Hieb continued later, “At last, we got to the village of Klein Bergdorf. We stopped at the home of Fredrick Kammerer we were soon welcomed by a whole lot of people there. They had a fine church and a nice schoolhouse and many of the houses were large stone houses with tiled roofs. I noticed that the big impression the late special tax that the government put on every family through the whole of Russia just two days before we arrived at the first German village, had made an awful sorrowful feeling for every family. The people were not at all prepared to meet that heavy tax and many of the poorer families in the village had to sell their last cow to pay up the taxes.”

By March 24, 1928, Jacob Hieb Sr. and Mr. Kessler arrived back in New York City. “At about eleven o’clock in the forenoon our boat passed the Statue of Liberty and from our boat the great buildings in the city of New York. Upon my arrival at the hotel, I found telegram from my folks at home to do some buying so I stayed two days in New York and finished the buying.

I arrived home (to Marion, SD) but as soon as the people found out that I was back, people wanted to hear about their friends in the old country. This is the way it kept up for two months. We had visitors from all over until I was almost laid out, but I thank the Almighty that I got through so well over in the forbidden Russia as it was hard to get into Russia, and also hard to get out. But I hope that the people of the almighty Russia will have a change in their government, at least for several ways.”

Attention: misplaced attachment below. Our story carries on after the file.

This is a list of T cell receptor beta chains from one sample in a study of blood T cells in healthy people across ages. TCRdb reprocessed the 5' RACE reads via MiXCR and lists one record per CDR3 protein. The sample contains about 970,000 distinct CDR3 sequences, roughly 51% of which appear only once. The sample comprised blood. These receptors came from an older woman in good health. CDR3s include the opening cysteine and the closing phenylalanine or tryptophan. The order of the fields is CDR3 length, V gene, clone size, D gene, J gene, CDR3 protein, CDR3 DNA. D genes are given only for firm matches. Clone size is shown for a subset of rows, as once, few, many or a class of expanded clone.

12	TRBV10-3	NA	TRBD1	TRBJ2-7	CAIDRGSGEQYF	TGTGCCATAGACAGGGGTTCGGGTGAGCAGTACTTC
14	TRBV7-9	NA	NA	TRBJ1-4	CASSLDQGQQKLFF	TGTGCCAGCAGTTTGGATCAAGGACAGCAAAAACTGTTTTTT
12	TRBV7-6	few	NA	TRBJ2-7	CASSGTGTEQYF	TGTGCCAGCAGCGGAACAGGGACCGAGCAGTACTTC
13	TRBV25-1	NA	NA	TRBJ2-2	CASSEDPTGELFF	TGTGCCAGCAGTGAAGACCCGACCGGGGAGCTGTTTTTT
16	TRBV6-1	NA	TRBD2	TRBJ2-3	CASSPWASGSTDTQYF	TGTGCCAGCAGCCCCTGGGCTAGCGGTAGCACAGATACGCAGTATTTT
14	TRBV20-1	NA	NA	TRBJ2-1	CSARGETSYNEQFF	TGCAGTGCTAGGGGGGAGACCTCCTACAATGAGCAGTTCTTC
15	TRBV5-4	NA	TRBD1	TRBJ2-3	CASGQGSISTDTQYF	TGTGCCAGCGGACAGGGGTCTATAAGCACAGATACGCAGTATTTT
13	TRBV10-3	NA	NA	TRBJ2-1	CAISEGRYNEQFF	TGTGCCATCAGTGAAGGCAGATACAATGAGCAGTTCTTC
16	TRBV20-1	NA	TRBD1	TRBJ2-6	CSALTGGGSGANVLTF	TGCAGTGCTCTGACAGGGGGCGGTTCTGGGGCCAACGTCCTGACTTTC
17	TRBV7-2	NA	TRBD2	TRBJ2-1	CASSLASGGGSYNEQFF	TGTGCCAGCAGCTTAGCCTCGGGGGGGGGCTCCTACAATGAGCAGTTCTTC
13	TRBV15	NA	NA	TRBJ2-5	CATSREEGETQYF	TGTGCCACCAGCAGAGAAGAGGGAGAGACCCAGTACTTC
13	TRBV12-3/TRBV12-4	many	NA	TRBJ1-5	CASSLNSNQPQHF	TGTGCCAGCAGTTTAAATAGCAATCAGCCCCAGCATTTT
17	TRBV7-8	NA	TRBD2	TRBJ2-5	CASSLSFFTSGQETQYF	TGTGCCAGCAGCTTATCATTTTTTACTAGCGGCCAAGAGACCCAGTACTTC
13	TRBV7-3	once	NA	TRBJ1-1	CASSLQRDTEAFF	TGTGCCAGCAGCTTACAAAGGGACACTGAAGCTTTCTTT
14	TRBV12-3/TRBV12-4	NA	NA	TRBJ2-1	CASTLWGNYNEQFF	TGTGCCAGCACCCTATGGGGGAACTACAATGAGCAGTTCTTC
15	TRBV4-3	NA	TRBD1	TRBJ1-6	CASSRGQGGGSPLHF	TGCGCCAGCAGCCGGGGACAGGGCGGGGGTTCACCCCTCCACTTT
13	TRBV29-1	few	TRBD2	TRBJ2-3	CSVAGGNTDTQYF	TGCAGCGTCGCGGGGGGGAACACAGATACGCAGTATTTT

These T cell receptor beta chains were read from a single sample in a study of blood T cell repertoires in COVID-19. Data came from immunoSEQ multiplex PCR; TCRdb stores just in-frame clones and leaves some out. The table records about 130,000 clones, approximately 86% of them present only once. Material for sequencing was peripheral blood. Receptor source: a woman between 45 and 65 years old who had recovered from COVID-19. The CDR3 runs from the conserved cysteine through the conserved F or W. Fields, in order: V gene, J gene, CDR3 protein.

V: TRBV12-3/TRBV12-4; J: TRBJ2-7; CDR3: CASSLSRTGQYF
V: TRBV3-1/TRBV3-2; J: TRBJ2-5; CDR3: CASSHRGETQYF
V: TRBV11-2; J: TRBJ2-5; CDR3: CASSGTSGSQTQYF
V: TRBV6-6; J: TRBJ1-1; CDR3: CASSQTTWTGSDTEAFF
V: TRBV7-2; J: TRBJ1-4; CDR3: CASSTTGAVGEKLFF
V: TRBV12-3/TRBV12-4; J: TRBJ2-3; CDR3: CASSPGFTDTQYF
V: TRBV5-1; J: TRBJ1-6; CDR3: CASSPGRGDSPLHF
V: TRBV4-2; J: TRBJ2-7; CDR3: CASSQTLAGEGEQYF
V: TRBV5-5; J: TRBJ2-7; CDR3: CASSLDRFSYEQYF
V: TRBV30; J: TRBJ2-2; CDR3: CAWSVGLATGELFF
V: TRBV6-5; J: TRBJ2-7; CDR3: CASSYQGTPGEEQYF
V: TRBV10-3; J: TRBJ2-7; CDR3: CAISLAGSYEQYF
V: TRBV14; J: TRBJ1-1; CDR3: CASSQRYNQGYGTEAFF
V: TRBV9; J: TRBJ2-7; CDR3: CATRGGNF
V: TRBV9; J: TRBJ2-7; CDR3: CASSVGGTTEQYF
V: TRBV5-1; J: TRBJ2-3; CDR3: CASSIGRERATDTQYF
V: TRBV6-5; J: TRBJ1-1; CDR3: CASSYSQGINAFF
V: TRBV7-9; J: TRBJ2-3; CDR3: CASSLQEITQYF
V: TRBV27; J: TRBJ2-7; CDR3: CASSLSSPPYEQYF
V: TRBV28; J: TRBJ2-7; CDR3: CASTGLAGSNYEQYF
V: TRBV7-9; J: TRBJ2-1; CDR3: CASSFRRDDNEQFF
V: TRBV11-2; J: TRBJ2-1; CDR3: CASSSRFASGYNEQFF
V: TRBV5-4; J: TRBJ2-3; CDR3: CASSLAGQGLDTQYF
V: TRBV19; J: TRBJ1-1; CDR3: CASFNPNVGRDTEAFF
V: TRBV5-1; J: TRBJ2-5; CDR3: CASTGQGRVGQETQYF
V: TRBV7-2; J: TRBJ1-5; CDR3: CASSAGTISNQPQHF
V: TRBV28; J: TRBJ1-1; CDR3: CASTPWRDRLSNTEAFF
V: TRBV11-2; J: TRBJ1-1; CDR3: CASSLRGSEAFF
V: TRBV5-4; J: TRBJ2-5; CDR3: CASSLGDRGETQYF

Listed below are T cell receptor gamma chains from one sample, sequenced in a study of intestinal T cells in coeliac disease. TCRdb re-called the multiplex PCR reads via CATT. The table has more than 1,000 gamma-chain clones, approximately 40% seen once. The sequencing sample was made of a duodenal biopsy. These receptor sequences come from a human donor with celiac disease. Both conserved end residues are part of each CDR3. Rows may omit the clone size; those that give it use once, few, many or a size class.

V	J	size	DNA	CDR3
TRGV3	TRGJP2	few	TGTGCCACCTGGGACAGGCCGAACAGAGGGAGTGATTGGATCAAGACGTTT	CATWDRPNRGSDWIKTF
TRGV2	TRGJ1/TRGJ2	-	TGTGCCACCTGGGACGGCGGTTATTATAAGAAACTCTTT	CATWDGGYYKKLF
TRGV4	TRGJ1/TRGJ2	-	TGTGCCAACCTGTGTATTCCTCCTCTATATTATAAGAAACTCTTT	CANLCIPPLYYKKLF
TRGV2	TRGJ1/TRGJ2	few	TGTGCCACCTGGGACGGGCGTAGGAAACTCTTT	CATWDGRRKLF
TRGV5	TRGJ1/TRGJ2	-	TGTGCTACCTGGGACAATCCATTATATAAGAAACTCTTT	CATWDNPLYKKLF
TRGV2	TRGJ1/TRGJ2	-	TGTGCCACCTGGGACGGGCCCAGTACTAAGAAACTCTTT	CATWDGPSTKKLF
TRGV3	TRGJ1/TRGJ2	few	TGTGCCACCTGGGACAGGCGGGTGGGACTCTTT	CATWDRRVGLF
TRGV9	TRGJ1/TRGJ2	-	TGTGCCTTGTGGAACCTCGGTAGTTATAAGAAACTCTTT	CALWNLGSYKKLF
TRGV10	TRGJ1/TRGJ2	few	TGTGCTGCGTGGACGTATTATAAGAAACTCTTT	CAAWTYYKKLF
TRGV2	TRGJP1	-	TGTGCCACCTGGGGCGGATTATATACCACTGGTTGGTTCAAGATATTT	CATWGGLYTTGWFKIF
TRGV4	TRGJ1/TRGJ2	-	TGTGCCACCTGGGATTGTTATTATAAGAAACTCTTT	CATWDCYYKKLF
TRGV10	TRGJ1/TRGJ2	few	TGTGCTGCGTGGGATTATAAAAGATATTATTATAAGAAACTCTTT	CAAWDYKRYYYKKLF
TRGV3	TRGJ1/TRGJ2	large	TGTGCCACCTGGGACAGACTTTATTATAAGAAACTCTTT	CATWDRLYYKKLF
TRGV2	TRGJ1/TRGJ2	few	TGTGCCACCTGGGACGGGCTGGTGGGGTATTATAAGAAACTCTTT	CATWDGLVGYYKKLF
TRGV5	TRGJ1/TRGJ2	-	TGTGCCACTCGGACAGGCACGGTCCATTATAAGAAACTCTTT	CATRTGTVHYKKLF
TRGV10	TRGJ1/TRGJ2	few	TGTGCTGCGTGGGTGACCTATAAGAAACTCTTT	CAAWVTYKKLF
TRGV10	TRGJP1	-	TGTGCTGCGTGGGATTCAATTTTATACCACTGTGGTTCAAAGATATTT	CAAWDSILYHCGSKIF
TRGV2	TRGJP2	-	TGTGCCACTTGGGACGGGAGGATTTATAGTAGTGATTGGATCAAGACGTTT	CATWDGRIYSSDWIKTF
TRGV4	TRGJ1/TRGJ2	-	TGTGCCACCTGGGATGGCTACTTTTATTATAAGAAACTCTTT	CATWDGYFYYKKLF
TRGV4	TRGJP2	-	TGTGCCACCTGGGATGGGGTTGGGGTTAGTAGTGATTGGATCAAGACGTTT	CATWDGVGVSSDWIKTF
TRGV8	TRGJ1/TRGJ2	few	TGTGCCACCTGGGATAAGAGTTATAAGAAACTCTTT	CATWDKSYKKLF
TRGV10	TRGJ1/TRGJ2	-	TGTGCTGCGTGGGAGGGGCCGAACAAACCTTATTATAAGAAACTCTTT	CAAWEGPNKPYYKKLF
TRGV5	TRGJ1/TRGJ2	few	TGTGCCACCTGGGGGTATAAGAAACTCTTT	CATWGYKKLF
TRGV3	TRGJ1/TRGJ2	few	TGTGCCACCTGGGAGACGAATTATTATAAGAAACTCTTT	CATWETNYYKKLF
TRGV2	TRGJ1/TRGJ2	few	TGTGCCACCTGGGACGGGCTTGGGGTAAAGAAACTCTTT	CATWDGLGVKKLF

For more information about donating family histories and photographs, or how to financially support the GRHC, contact Jeremy Kopp, at or 701-231-6596; mail to: NDSU Libraries, Dept. 2080, PO Box 6050, Fargo, N.D. 58108-6050; or go to You may also contact me directly at or 701-231-8416.

September column for North Dakota and South Dakota weekly newspapers.

Click here to access a PDF of In Touch with Prairie Living, September 2023, on the NDSU Institutional Repository.